How to Test for Soil Toxicity


Before you ever stick your shovel into the dirt to begin a gardening project, you should test your soil. A soil test can not only reveal the soil's structure, nutrient level and pH, but also any toxicity that exists in the soil that can damage your plants. Soil toxicity can be caused by oil leaks from cars or industrial machinery, as well as proximity to industrial locations (such as factories) or even sodium from the ocean. Gardeners who discover soil toxicity might consider raised-bed gardening as an alternative to gardening in toxic soil.

Step 1

Choose up to 10 locations to take a soil sample from.

Step 2

Dig a quart of soil from the surface of each location.

Step 3

Place the soil in a plastic bucket.

Step 4

Mix the samples thoroughly and remove debris such as sticks, rocks and roots.

Step 5

Spread out a piece of newspaper in a warm, dry location.

Step 6

Place the soil onto the newspaper and allow it to dry.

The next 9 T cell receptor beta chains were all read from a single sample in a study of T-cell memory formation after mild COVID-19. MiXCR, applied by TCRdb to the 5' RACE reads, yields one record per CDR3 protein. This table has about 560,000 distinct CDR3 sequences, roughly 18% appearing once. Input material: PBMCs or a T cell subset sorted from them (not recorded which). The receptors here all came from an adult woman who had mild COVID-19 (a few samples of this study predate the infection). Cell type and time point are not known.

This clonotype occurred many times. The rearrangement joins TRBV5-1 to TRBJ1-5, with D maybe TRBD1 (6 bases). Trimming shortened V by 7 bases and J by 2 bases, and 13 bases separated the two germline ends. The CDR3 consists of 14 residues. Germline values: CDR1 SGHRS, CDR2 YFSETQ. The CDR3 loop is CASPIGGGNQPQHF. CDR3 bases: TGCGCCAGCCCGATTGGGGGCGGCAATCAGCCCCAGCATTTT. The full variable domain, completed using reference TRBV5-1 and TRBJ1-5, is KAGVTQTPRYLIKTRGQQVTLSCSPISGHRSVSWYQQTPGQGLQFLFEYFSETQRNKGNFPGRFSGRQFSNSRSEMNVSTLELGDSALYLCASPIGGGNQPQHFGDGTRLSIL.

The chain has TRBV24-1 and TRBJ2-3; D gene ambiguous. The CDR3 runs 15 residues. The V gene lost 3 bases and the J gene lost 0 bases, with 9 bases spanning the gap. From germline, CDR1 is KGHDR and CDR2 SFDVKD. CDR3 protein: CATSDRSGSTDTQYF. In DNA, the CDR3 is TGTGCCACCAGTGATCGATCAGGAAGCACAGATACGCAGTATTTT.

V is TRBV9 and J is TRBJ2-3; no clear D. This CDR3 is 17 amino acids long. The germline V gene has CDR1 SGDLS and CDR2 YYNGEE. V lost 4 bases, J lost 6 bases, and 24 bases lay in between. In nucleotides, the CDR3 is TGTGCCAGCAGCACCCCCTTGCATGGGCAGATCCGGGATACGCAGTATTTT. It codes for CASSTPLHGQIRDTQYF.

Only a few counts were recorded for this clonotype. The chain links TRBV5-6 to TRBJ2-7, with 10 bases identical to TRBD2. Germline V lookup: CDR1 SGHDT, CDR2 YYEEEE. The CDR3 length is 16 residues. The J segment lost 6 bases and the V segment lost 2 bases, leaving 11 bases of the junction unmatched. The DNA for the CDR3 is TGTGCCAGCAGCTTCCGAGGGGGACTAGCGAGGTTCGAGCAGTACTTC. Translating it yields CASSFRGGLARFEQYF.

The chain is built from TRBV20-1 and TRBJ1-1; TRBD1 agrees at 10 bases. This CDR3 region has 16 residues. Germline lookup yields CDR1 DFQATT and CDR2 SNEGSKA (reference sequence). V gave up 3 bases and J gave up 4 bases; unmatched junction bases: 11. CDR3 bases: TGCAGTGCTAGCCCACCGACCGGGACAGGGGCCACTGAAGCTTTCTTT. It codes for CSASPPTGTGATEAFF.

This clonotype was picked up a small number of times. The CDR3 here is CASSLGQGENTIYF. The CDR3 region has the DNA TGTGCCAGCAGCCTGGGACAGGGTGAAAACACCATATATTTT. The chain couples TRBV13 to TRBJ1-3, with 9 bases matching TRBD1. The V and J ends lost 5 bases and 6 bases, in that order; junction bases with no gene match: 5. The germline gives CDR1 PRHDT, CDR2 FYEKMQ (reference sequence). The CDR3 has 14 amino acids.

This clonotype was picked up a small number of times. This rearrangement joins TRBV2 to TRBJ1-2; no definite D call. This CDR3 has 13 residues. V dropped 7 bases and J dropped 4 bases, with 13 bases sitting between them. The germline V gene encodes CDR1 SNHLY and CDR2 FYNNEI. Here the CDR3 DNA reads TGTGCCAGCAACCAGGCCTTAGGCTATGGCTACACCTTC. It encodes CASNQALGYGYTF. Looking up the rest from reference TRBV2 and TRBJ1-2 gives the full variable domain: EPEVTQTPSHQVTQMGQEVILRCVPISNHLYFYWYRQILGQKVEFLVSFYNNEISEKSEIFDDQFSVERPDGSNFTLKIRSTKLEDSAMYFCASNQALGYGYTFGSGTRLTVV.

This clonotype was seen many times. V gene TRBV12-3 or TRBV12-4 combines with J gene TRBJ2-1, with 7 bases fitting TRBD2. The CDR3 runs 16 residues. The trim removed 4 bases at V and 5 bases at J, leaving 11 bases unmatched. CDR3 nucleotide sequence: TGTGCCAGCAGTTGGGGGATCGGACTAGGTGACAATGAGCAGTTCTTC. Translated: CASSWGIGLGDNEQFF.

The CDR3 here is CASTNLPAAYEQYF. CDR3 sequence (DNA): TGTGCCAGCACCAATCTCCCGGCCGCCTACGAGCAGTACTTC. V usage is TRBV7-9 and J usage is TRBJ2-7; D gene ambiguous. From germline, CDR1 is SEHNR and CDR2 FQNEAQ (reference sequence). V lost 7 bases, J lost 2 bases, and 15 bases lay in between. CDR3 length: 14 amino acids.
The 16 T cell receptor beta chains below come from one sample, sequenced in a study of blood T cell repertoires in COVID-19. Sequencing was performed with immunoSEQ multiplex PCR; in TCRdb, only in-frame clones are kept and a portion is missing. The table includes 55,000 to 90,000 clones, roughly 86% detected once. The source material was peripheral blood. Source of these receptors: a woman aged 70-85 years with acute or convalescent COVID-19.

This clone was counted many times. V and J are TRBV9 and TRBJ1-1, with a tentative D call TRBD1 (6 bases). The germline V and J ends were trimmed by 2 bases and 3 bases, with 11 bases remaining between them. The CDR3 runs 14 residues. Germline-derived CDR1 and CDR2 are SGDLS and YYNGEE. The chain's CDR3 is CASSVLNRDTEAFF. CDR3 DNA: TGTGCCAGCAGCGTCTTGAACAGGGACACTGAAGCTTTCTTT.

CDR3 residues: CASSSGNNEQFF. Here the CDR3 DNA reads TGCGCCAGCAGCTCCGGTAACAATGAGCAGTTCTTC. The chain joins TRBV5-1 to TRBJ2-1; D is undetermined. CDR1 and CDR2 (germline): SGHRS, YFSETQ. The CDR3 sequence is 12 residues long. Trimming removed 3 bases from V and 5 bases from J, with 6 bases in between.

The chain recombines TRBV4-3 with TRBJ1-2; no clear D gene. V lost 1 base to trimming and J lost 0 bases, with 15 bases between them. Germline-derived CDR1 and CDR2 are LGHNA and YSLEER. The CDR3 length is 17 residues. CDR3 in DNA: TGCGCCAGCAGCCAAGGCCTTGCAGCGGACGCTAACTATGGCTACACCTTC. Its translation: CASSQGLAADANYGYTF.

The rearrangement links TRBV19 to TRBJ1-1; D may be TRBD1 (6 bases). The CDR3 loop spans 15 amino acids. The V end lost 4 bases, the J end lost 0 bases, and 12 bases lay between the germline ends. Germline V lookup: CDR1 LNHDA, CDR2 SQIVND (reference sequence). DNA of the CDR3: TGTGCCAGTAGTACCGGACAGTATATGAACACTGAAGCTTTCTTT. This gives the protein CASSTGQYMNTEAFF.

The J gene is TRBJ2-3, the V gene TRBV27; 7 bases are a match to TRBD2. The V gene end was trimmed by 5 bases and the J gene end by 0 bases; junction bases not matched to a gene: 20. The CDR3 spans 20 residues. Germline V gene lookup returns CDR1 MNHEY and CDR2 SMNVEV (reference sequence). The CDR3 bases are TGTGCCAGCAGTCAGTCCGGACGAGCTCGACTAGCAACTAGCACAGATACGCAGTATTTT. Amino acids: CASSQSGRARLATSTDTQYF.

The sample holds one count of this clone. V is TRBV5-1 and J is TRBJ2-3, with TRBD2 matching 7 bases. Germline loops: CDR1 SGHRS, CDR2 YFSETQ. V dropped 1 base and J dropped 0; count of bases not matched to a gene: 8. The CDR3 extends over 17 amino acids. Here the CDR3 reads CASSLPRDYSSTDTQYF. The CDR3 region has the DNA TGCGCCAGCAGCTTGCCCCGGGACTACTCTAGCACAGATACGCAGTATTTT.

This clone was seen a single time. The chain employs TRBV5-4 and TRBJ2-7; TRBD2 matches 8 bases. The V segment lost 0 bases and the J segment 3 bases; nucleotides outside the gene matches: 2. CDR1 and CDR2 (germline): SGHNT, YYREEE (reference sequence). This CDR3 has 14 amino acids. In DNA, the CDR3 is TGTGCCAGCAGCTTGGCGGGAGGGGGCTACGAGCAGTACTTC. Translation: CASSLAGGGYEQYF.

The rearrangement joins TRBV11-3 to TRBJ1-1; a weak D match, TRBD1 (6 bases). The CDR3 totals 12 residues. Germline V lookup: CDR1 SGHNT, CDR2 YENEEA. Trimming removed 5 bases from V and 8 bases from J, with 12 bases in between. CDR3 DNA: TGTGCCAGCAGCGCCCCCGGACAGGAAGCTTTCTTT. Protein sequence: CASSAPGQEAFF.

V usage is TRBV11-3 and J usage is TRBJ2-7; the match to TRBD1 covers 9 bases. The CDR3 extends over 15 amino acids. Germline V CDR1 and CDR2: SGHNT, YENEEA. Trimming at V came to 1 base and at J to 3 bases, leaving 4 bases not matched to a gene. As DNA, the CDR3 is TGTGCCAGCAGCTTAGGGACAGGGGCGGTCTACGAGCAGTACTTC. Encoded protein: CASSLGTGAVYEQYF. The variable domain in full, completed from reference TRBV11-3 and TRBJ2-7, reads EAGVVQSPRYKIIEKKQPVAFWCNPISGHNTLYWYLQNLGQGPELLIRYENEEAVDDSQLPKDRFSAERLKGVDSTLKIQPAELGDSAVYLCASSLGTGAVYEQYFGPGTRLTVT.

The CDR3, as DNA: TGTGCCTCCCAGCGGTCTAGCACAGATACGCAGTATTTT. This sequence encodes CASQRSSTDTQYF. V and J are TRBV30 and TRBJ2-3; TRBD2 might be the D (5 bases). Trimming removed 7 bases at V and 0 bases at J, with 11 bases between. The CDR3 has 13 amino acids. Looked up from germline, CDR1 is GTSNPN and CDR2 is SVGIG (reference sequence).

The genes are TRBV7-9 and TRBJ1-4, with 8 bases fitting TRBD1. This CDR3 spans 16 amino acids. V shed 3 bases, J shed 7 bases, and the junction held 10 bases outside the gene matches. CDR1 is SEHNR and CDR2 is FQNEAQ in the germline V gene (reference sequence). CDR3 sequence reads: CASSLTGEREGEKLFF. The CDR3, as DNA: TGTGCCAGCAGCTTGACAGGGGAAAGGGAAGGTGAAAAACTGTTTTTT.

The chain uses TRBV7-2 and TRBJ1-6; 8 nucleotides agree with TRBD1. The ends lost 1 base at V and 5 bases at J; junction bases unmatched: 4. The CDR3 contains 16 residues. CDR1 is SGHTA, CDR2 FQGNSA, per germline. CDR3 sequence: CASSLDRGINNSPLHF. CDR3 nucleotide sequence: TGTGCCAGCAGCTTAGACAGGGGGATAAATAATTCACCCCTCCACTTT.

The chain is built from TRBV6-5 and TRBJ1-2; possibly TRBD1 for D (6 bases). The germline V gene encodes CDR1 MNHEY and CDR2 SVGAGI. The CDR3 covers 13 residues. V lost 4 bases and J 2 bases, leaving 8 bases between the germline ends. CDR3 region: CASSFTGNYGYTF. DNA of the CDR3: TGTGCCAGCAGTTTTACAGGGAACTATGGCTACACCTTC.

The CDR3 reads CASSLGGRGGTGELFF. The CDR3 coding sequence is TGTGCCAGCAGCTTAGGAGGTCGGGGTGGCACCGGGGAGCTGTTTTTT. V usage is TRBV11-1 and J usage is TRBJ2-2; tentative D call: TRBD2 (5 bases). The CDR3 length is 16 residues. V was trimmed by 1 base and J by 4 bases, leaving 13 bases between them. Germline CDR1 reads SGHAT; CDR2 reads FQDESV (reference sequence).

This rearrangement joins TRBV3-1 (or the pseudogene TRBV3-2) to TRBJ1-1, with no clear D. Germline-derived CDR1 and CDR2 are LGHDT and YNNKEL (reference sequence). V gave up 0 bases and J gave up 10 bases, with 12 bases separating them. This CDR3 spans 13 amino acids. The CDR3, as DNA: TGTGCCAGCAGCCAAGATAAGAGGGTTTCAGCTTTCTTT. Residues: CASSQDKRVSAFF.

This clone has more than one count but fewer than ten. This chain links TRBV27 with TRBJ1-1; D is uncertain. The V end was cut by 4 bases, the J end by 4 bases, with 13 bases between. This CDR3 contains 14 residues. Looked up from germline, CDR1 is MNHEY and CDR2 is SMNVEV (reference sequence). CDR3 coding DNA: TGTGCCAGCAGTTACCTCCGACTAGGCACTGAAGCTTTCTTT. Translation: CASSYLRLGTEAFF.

Step 7

Put a cup of soil into a plastic freezer bag.

Step 8

Take the soil to a soil testing laboratory for testing (see Tips section).

Things You'll Need

  • Shovel
  • Plastic bucket
  • Newspaper
  • Plastic freezer bag


  • Washington State University: Soil Testing
  • Iowa State University Extension: Interpretation of Soil Test Results
  • Rutgers State University: Soil Testing Laboratory

Who Can Help

  • North Carolina State University: Steps for Taking a Soil Test
Keywords: testing soil, soil toxicity, growing plants

About this Author

Tracy S. Morris has been a freelance writer since 2000. She has published two novels and numerous online articles. Her work has appeared in national magazines and newspapers, including "Ferrets," "CatFancy," "Lexington Herald Leader" and "The Tulsa World."